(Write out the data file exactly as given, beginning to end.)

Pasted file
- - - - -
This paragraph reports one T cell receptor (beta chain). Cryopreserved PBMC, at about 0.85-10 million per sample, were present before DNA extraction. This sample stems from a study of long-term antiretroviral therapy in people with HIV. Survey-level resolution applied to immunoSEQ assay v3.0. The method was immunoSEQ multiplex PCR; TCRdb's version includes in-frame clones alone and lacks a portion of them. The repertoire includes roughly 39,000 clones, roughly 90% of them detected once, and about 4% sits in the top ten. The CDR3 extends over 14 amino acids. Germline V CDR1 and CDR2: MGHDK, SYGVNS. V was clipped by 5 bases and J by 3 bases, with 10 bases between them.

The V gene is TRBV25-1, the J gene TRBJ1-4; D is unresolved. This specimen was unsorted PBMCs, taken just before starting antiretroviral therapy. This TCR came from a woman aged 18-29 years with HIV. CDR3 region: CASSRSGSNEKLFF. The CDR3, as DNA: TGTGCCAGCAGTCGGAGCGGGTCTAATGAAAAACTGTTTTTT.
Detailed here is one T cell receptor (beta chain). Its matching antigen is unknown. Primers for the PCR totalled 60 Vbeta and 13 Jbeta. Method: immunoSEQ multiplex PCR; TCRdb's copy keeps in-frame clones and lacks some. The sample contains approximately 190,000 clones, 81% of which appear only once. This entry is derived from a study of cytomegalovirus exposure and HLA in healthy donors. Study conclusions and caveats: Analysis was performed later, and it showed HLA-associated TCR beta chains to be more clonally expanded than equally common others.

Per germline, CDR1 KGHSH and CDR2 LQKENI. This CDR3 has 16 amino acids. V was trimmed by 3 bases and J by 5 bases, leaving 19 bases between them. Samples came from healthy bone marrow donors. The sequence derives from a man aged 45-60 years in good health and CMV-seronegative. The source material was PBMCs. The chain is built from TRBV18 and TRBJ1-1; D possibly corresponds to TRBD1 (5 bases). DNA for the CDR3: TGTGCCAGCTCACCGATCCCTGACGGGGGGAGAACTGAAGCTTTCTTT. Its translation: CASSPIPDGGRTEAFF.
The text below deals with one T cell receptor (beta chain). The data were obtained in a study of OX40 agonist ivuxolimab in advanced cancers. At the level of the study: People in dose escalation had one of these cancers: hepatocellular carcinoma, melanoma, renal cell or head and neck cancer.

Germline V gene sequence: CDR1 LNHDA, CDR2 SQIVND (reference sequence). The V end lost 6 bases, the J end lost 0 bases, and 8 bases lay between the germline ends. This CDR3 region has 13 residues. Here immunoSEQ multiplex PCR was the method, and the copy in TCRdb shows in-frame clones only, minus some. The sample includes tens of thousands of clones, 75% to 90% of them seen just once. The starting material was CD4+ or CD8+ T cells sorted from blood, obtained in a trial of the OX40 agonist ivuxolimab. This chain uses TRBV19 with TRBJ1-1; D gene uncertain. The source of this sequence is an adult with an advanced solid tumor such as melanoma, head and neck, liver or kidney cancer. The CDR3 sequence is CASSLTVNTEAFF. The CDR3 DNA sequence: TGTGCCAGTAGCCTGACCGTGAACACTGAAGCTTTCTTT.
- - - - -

This paragraph reports one T cell receptor (beta chain). Cryopreserved PBMC, at about 0.85-10 million per sample, were present before DNA extraction. This sample stems from a study of long-term antiretroviral therapy in people with HIV. Survey-level resolution applied to immunoSEQ assay v3.0. The method was immunoSEQ multiplex PCR; TCRdb's version includes in-frame clones alone and lacks a portion of them. The repertoire includes roughly 39,000 clones, roughly 90% of them detected once, and about 4% sits in the top ten. The CDR3 extends over 14 amino acids. Germline V CDR1 and CDR2: MGHDK, SYGVNS. V was clipped by 5 bases and J by 3 bases, with 10 bases between them.

The V gene is TRBV25-1, the J gene TRBJ1-4; D is unresolved. This specimen was unsorted PBMCs, taken just before starting antiretroviral therapy. This TCR came from a woman aged 18-29 years with HIV. CDR3 region: CASSRSGSNEKLFF. The CDR3, as DNA: TGTGCCAGCAGTCGGAGCGGGTCTAATGAAAAACTGTTTTTT.
Detailed here is one T cell receptor (beta chain). Its matching antigen is unknown. Primers for the PCR totalled 60 Vbeta and 13 Jbeta. Method: immunoSEQ multiplex PCR; TCRdb's copy keeps in-frame clones and lacks some. The sample contains approximately 190,000 clones, 81% of which appear only once. This entry is derived from a study of cytomegalovirus exposure and HLA in healthy donors. Study conclusions and caveats: Analysis was performed later, and it showed HLA-associated TCR beta chains to be more clonally expanded than equally common others.

Per germline, CDR1 KGHSH and CDR2 LQKENI. This CDR3 has 16 amino acids. V was trimmed by 3 bases and J by 5 bases, leaving 19 bases between them. Samples came from healthy bone marrow donors. The sequence derives from a man aged 45-60 years in good health and CMV-seronegative. The source material was PBMCs. The chain is built from TRBV18 and TRBJ1-1; D possibly corresponds to TRBD1 (5 bases). DNA for the CDR3: TGTGCCAGCTCACCGATCCCTGACGGGGGGAGAACTGAAGCTTTCTTT. Its translation: CASSPIPDGGRTEAFF.
The text below deals with one T cell receptor (beta chain). The data were obtained in a study of OX40 agonist ivuxolimab in advanced cancers. At the level of the study: People in dose escalation had one of these cancers: hepatocellular carcinoma, melanoma, renal cell or head and neck cancer.

Germline V gene sequence: CDR1 LNHDA, CDR2 SQIVND (reference sequence). The V end lost 6 bases, the J end lost 0 bases, and 8 bases lay between the germline ends. This CDR3 region has 13 residues. Here immunoSEQ multiplex PCR was the method, and the copy in TCRdb shows in-frame clones only, minus some. The sample includes tens of thousands of clones, 75% to 90% of them seen just once. The starting material was CD4+ or CD8+ T cells sorted from blood, obtained in a trial of the OX40 agonist ivuxolimab. This chain uses TRBV19 with TRBJ1-1; D gene uncertain. The source of this sequence is an adult with an advanced solid tumor such as melanoma, head and neck, liver or kidney cancer. The CDR3 sequence is CASSLTVNTEAFF. The CDR3 DNA sequence: TGTGCCAGTAGCCTGACCGTGAACACTGAAGCTTTCTTT.